Former Catalan premier Carles Puigdemont was detained by German police as he crossed the border from Denmark on Sunday. The detention comes after the European arrest warrant for the ousted premier was reactivated on Friday.
He is due to appear before a judge this afternoon, although a decision whether or not to extradite Puigdemont to Spain will “probably” not be made until after the Easter holidays, said Wiebke Hoffelner, the spokeswoman for the prosecutor’s office at the Schleswig Holstein High Court.
Hoffelner added that the former leader’s afternoon court hearing will be held behind closed doors “for security reasons.”
According to the German federal police, Puigdemont was arrested at 11:17am at a gas station between the municipalities Schuby and Jagel, 30 kilometers south from the border of Denmark. Puigdemont’s car had been fitted with a geopositioning tracking device and 12 members of Spain’s intelligence services had been trailing him from Brussels to Helsinki and back, the news agency Efe reported.
Puigdemont was stopped on the A7 highway by officers from the Schleswig Holstein regional police force and taken to a station, informed local police spokesperson Uwe Keller. The sacked premier was traveling in a Renault Espace with four other passengers, whose identities have not yet been revealed. The car was heading towards Hamburg and from here the Catalan independence leader had planned to return to his residence in Waterloo in Belgium, where he has been living in self-imposed exile since late October.
Puigdemont is now under “provisional detention” at the Neumünste prison, north of Hamburg, according to German news agency DPA. Thousands of people protested in Barcelona on Sunday against his arrest.
Judicial authorities in Schleswig Holstein have 60 days to make a decision regarding his extradition, said sources at the German justice ministry. The former Catalan leader is scheduled to appear before a German district judge on Monday. This judge will make an initial decision on extradition, and may request pre-trial detention while the Superior Court makes a final decision within 60 days. Once extradition has been agreed on, it must be carried out within 10 days.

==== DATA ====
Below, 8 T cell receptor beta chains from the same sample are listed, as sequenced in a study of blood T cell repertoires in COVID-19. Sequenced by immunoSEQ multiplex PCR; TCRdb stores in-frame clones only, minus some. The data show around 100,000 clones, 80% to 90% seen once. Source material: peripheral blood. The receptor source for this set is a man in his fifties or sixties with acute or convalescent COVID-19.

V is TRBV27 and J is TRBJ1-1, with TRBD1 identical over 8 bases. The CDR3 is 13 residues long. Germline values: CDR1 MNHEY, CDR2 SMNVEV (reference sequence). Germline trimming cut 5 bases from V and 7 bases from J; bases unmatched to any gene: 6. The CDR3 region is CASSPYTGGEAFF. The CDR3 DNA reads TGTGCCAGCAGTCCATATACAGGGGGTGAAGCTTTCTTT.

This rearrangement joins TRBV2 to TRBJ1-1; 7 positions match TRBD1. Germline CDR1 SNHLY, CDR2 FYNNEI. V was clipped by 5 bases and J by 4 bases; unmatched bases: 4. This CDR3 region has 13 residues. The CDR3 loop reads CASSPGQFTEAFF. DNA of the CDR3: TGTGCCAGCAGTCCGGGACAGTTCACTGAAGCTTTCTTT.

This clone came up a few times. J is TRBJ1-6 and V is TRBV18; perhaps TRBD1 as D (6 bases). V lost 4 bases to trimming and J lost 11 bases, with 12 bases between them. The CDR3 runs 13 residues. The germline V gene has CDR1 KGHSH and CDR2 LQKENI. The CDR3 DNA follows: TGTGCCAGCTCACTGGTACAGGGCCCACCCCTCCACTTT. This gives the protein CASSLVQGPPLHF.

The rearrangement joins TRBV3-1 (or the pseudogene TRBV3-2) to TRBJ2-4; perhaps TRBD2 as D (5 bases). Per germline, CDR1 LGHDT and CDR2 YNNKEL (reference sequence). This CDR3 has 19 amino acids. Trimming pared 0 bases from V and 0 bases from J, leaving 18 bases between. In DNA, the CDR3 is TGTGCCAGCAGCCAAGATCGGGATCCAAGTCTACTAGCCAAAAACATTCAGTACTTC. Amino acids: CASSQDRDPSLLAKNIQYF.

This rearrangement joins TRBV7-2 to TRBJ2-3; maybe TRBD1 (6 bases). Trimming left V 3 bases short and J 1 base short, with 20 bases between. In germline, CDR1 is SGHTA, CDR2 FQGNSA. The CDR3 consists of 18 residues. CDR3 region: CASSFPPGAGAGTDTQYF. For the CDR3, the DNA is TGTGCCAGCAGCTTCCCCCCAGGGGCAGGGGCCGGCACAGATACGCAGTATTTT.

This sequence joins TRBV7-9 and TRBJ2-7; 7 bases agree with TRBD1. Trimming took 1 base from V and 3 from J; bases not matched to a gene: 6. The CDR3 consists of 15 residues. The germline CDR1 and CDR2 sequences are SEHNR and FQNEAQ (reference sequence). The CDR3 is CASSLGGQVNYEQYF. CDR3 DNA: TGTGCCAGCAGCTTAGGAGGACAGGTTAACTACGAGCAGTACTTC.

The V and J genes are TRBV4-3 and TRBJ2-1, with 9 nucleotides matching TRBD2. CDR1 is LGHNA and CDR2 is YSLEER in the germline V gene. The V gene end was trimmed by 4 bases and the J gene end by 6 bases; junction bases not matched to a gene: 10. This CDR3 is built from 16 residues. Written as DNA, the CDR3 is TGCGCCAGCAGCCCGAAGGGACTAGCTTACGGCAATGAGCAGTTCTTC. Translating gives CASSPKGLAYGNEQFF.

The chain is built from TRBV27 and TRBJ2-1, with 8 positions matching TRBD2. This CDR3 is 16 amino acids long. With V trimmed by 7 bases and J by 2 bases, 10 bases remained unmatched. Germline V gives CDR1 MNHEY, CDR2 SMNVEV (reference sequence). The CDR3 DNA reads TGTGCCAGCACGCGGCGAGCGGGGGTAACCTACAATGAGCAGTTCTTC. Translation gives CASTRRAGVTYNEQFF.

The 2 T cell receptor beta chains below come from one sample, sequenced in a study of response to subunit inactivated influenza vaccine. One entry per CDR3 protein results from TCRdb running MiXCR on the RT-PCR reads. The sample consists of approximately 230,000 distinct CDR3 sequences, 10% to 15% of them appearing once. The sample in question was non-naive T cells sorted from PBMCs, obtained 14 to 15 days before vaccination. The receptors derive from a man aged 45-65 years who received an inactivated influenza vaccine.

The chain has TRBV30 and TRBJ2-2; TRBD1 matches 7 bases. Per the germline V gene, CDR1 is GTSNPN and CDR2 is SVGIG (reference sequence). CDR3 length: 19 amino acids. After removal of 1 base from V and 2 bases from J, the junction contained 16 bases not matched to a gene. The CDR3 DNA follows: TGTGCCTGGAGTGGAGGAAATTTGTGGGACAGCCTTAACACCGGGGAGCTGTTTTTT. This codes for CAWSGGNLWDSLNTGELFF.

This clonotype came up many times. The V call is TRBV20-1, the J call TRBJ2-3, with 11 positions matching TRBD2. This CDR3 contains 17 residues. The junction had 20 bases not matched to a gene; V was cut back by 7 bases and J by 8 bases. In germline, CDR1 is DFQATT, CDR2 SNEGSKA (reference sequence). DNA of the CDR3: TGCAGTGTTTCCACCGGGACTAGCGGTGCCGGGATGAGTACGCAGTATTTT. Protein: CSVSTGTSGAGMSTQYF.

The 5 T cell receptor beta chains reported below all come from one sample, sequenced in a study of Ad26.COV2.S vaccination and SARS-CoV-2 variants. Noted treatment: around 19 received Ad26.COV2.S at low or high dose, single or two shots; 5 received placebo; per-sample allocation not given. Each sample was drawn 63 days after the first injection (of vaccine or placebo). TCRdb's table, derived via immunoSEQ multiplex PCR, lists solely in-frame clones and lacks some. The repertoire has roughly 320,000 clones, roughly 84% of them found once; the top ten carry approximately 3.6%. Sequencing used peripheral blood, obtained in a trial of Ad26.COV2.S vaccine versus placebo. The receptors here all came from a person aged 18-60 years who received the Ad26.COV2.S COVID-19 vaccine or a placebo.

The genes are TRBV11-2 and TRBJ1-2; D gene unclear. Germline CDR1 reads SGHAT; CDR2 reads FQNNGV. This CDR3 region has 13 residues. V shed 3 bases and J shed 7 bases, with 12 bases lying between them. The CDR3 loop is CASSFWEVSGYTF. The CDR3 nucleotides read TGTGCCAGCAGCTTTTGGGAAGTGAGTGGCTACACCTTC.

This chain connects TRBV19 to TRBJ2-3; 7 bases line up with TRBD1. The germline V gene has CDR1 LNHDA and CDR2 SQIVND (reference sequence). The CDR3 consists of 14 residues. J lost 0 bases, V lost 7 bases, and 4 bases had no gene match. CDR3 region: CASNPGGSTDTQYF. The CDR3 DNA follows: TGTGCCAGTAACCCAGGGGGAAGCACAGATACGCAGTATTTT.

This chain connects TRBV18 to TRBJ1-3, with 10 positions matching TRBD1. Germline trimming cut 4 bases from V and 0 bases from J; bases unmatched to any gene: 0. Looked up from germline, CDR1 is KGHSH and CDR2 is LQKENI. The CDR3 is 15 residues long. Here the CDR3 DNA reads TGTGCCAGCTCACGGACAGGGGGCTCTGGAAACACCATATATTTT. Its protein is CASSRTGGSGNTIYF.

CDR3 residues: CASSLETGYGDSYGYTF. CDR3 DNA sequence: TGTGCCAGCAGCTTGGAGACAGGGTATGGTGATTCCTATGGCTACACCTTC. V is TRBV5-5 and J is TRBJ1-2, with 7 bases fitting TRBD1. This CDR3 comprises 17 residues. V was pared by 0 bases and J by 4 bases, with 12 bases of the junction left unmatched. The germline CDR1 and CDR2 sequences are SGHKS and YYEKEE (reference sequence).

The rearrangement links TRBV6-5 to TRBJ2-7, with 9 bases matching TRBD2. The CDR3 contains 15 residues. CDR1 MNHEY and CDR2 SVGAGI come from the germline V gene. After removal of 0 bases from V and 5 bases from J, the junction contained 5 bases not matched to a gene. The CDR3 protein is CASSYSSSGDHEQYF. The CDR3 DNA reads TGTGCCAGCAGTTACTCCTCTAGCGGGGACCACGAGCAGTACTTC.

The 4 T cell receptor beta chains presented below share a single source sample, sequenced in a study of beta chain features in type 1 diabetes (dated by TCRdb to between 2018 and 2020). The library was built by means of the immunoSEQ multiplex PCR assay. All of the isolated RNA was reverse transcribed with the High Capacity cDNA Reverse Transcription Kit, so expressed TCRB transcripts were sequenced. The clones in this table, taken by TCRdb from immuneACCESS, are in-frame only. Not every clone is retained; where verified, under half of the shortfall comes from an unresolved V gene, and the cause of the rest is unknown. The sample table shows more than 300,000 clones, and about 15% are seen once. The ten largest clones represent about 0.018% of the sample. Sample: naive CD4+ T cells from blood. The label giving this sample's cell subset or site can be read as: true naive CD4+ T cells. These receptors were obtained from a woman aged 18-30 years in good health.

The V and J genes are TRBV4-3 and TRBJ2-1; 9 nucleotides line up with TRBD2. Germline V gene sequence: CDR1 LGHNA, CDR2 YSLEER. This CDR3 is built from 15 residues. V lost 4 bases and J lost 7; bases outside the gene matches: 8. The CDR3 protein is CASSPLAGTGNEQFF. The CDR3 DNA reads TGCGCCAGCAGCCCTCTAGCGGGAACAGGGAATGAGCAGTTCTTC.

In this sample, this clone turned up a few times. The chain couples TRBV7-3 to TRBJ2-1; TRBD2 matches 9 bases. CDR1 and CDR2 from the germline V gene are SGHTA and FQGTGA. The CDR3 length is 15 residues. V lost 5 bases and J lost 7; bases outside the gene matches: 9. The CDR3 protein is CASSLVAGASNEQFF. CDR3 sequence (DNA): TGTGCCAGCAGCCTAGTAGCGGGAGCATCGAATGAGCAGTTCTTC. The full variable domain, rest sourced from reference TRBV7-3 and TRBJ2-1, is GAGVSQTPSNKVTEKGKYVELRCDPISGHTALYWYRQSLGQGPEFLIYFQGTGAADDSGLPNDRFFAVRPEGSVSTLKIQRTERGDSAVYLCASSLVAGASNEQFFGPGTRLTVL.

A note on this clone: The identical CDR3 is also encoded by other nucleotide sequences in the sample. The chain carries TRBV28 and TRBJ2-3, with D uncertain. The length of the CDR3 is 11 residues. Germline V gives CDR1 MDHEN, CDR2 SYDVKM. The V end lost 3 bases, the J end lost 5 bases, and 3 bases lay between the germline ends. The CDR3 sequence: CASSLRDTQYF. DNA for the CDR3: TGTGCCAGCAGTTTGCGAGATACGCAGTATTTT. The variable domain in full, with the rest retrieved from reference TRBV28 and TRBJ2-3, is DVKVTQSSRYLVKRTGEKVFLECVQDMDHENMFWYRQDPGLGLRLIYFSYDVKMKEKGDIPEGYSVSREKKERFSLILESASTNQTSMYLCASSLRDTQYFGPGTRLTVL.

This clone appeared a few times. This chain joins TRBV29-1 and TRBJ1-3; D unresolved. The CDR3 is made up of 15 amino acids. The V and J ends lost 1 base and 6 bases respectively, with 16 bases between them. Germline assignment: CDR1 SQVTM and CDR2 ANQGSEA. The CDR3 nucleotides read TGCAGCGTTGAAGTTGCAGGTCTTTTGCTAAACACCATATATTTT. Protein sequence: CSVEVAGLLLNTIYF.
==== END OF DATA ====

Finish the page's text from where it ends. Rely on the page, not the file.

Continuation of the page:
On Friday morning Puigdemont had attended a conference in Helsinki, Finland. From there he traveled to Denmark, then continued his journey by car back to Belgium, where he had established his residence in the city of Waterloo.
Although intelligence services had been following his trail from Finland, Spanish security sources said that a decision was made to have Puigdemont arrested in Germany rather than Denmark because Spain and Germany have close cooperation ties, and because the latter country’s penal code includes a crime that is similar to Spain’s concept of rebellion.
Puigdemont fled to Brussels in late October to avoid facing charges of sedition, rebellion and misuse of public funds for his involvement in the unilateral declaration of Catalan independence. Under the German criminal code, a similar crime – described as the act “by force or through the threat of force (...) to undermine the continuity of the Federal Republic” or “to modify the constitutional order” – carries a punishment of between 10 years in prison and life imprisonment. “Less serious cases” can be punished with between one and 10 years in prison, according to Article 81 of the German criminal code, reports EL PAÍS journalist Fernando J. Pérez.
Belgium’s criminal code, by contrast, does not have an equivalent of Spain’s rebellion, making it harder to comply with the condition of “double criminality,” meaning that the criminal offense for which the suspect is wanted by a state must also exist in the state that receives the request. This made Belgium a good refuge for Puigdemont, who had been planning to turn himself in to authorities there following the reactivation of the arrest warrant on Friday.
Spanish security forces say that Germany, along with France, Italy and Portugal, is one of the most actively cooperative partners. In 2015, Germany carried out 1,635 arrest warrants.